Today we continue in our study in James 5 and the relationship between prayer and healing. Our single focus in this article will be on the phrase, “the prayer of faith.” Continue reading . . .
Today we continue in our study in James 5 and the relationship between prayer and healing. Our single focus in this article will be on the phrase, “the prayer of faith.” Here again is the text:
“Is anyone among you suffering? Let him pray. Is anyone cheerful? Let him sing praise. Is anyone among you sick? Let him call for the elders of the church, and let them pray over him, anointing him with oil in the name of the Lord. And the prayer of faith will save the one who is sick, and the Lord will raise him up. And if he has committed sins, he will be forgiven. Therefore, confess your sins to one another and pray for one another, that you may be healed. The prayer of a righteous person has great power as it is working. Elijah was a man with a nature like ours, and he prayed fervently that it might not rain, and for three years and six months it did not rain on the earth. Then he prayed again, and heaven gave rain, and the earth bore its fruit” (James 5:13-18).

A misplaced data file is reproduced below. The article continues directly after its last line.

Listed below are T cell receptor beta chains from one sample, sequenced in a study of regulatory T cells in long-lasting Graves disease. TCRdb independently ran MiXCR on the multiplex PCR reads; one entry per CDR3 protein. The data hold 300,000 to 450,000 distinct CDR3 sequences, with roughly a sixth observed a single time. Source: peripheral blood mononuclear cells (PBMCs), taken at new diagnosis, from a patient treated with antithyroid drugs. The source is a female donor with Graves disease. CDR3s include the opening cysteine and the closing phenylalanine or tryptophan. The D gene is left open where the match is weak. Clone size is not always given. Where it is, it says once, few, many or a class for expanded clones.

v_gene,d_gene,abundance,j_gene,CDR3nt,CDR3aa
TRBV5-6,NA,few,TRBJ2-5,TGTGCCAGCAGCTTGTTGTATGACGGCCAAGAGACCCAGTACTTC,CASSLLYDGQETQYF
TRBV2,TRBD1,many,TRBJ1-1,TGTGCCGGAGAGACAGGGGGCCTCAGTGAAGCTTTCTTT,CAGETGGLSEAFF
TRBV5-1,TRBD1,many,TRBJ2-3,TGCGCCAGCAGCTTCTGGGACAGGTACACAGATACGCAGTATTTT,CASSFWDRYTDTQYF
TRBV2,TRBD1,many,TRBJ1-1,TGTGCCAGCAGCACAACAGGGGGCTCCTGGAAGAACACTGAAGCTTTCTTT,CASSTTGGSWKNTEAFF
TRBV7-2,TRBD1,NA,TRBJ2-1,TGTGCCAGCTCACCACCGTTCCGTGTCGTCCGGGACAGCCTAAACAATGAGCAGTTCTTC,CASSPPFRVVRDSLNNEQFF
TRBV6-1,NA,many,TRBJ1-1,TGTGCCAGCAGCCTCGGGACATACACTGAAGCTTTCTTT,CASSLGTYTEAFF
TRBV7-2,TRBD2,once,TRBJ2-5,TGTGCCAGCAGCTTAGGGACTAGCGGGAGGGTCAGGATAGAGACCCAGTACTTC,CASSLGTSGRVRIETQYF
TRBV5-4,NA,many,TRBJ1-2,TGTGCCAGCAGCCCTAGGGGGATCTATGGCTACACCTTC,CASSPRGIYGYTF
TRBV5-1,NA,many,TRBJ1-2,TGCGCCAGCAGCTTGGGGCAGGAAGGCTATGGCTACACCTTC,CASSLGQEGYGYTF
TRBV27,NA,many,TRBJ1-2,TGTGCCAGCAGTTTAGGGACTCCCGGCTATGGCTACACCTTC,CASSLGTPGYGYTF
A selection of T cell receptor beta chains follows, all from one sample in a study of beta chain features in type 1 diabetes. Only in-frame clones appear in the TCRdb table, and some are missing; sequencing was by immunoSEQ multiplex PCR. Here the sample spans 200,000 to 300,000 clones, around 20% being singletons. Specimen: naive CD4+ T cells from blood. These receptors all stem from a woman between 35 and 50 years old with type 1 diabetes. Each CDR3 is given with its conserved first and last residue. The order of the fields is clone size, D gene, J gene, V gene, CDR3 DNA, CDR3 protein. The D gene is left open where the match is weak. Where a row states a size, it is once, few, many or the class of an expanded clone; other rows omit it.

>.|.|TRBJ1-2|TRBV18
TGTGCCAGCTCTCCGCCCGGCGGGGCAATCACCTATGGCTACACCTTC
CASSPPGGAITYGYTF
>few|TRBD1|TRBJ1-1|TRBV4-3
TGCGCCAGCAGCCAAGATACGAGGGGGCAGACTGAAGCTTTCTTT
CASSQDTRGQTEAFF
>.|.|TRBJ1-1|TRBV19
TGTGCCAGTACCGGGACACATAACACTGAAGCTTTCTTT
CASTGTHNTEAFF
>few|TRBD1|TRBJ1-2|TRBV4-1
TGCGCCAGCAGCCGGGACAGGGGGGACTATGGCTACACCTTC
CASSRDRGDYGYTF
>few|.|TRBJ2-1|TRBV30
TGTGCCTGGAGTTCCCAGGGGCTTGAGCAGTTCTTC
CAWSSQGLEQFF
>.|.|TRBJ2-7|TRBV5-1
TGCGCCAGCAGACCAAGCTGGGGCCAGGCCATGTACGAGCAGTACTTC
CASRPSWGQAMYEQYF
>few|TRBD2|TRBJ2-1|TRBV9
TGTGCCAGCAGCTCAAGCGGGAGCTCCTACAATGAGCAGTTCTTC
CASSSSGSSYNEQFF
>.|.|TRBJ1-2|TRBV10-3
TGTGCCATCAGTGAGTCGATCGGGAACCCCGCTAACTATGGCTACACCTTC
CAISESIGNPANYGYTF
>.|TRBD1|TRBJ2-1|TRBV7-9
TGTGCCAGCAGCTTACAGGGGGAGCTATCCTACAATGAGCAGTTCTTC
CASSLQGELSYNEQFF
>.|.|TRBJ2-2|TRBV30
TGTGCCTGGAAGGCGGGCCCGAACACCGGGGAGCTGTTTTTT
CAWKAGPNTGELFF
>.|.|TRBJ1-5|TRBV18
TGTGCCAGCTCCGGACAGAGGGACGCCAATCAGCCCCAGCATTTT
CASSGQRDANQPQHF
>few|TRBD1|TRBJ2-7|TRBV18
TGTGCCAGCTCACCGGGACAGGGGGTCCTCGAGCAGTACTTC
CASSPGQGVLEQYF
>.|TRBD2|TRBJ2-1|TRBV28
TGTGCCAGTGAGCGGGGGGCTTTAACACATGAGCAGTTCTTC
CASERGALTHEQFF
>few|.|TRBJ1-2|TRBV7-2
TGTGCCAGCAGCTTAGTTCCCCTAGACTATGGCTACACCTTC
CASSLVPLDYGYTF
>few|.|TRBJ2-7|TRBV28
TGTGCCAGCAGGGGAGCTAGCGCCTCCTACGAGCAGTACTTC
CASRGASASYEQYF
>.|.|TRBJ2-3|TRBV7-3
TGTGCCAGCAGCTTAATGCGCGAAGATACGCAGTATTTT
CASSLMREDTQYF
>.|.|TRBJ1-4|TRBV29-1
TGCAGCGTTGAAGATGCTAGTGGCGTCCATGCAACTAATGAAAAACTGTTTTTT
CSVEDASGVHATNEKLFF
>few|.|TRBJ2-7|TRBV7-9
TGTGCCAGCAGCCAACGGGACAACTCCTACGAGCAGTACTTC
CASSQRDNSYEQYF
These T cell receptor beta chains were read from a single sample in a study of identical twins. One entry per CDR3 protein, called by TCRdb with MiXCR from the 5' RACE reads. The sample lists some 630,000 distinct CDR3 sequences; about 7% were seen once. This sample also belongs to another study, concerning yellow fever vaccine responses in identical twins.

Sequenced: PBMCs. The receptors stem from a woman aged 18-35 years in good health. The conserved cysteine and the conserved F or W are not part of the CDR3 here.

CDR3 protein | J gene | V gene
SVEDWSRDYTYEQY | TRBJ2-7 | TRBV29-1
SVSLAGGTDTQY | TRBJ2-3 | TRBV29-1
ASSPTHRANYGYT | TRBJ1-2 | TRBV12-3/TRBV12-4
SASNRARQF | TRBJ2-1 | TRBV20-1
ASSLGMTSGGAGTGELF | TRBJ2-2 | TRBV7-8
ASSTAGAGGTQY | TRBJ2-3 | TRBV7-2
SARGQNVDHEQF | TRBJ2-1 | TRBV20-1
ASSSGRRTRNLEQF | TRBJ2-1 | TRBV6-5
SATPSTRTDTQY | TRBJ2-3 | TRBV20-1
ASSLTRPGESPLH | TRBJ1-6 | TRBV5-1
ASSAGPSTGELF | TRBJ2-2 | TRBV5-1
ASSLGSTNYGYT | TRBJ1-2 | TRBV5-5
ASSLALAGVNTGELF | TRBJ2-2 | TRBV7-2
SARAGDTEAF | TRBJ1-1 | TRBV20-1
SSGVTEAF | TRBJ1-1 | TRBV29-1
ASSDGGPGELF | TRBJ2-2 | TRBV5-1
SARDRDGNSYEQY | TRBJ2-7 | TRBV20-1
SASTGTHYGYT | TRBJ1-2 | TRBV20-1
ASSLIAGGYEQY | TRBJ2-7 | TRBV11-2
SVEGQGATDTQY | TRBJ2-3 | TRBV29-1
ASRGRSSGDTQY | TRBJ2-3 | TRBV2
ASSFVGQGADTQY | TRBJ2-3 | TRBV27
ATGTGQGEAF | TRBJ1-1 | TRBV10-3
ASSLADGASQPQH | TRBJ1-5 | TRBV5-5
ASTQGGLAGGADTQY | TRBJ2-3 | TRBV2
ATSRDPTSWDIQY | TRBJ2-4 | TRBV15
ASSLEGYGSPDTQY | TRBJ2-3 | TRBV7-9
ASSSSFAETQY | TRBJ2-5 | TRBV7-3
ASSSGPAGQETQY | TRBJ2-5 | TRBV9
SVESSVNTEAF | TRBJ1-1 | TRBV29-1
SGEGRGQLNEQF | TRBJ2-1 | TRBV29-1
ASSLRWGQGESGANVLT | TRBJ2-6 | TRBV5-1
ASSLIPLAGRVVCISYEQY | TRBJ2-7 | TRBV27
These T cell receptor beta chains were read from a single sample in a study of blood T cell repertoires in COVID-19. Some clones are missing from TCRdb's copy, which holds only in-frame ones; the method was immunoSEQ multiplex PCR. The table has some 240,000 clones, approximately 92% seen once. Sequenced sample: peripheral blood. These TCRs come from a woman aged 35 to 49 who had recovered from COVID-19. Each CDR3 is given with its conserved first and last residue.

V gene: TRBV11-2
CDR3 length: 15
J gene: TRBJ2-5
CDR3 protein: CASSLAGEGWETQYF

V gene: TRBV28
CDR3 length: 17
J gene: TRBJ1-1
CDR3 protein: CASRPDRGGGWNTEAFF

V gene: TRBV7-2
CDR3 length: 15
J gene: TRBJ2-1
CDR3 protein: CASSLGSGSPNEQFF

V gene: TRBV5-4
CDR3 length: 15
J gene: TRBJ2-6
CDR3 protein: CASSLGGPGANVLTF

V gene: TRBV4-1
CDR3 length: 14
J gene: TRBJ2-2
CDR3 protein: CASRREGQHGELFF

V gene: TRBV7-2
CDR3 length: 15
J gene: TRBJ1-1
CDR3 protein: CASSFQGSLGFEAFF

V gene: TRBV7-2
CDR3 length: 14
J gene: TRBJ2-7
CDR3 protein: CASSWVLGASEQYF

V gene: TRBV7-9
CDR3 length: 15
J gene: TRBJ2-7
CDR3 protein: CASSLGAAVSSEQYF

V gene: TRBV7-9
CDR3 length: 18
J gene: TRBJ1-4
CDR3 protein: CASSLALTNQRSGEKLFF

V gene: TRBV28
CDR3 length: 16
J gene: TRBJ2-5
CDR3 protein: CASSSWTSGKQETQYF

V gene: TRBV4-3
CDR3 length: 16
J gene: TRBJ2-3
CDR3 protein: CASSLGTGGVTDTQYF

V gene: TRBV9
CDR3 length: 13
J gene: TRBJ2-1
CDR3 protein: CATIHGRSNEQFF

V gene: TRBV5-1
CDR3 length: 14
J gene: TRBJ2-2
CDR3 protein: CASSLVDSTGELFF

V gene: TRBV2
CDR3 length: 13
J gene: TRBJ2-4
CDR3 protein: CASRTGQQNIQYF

What is “the prayer of faith” (v. 15)? “The prayer of faith” isn’t one that we pray whenever we want to. It is a unique prayer, divinely energized only on those occasions when it is God’s sovereign purpose to impart a gift for healing. James was careful to place the definite article (“the”) before both “prayer” and “faith” (hence, “the prayer of the faith”).
One prays this prayer only when prompted by the Spirit-wrought conviction that God intends to heal the one for whom prayer is being offered. This is more than merely believing that